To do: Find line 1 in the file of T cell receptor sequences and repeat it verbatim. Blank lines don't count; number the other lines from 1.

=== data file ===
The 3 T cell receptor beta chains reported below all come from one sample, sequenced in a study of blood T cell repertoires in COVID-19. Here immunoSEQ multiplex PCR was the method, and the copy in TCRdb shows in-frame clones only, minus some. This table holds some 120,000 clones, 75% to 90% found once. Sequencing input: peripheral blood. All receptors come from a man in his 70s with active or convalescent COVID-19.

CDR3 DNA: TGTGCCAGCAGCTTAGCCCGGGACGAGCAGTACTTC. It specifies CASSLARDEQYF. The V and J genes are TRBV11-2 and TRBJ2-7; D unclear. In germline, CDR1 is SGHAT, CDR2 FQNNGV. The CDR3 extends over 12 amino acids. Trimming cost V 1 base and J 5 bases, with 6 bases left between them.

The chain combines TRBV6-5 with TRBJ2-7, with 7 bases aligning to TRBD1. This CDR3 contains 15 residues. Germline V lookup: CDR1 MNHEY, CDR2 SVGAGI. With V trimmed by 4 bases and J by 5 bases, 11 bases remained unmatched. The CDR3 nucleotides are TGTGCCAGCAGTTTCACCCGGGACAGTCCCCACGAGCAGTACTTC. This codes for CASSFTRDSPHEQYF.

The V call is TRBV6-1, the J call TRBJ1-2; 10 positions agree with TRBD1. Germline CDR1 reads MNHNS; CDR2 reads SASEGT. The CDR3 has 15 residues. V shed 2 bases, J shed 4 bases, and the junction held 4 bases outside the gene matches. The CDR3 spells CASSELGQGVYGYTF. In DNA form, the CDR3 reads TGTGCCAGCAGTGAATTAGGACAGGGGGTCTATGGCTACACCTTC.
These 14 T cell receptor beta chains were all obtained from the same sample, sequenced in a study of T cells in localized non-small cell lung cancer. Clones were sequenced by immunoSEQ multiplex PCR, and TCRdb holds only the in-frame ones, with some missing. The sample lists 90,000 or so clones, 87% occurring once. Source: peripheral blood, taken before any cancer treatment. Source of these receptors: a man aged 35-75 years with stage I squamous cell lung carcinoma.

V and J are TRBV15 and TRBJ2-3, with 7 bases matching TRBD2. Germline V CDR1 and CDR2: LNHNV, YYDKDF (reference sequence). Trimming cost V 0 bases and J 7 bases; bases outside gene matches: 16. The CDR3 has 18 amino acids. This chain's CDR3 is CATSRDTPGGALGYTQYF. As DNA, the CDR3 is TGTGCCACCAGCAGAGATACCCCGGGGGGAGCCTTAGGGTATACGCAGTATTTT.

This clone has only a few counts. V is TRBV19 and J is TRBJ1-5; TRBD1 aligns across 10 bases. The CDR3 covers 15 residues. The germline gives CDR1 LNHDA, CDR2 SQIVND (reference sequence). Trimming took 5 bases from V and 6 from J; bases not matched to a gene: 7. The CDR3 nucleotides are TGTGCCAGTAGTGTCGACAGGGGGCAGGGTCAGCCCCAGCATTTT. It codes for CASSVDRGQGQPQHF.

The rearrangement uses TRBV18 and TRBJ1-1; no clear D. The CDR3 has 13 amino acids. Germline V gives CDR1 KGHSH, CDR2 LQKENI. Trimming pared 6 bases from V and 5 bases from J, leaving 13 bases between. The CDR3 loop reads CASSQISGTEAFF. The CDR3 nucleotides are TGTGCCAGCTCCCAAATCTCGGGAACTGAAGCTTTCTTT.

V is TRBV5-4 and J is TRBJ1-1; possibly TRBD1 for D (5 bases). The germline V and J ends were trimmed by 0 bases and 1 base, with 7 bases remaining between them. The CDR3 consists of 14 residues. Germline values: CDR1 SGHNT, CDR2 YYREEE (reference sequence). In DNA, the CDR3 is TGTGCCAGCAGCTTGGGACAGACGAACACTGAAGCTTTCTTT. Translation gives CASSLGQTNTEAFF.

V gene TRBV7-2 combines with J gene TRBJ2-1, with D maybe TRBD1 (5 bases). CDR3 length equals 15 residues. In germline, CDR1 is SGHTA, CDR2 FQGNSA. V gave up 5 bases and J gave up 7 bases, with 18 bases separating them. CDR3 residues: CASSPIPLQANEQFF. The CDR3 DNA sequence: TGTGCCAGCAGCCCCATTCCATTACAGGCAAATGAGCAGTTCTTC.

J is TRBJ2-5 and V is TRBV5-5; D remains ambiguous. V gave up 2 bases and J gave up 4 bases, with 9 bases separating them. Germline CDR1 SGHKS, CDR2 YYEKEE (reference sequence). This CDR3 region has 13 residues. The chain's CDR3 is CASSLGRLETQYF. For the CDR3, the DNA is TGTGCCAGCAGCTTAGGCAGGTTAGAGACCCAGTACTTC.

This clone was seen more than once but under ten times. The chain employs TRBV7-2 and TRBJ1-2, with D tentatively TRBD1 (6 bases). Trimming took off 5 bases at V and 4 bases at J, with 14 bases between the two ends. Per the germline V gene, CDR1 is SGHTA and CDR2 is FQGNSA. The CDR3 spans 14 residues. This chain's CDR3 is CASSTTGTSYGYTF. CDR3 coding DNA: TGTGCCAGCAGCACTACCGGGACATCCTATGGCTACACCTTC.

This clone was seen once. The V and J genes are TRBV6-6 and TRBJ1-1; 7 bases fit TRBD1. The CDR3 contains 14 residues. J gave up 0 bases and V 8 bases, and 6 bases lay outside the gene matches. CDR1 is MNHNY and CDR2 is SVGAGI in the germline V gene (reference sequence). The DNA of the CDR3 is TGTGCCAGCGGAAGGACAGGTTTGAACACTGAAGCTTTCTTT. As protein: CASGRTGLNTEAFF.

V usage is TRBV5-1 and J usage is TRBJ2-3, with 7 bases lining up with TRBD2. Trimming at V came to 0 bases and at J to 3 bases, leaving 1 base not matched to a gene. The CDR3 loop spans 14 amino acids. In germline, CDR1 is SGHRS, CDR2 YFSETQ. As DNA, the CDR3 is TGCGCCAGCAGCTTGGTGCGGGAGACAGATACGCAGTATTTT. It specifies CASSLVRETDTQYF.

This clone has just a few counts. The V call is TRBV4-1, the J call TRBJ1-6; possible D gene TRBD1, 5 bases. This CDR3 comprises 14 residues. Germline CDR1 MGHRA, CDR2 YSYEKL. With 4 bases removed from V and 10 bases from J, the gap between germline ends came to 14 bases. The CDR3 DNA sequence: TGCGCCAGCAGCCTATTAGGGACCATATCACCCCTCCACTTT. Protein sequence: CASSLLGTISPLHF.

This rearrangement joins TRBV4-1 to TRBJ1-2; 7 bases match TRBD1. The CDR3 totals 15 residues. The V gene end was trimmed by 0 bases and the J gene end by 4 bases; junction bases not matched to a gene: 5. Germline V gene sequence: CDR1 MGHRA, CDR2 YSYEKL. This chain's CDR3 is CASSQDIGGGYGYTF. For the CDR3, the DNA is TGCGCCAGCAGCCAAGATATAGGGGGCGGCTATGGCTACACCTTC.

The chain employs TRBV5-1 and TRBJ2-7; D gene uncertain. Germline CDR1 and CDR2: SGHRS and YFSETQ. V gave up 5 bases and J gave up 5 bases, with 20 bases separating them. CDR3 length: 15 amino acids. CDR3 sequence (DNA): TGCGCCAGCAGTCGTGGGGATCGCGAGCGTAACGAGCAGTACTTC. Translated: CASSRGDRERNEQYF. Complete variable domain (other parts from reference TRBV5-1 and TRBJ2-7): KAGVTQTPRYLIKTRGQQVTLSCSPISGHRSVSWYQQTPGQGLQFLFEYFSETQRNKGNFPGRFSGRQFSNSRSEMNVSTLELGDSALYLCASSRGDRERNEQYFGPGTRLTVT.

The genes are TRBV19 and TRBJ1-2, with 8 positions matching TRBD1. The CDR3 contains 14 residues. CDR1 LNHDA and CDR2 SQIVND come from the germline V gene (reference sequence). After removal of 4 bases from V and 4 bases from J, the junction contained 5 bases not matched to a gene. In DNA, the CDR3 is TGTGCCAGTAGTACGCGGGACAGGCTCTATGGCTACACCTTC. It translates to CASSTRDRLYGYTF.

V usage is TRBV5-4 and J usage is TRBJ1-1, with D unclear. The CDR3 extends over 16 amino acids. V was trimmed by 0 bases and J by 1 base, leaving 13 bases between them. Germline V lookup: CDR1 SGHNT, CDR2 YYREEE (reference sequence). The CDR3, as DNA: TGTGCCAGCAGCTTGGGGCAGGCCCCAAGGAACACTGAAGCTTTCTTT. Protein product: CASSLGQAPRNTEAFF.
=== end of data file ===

The 3 T cell receptor beta chains reported below all come from one sample, sequenced in a study of blood T cell repertoires in COVID-19. Here immunoSEQ multiplex PCR was the method, and the copy in TCRdb shows in-frame clones only, minus some. This table holds some 120,000 clones, 75% to 90% found once. Sequencing input: peripheral blood. All receptors come from a man in his 70s with active or convalescent COVID-19.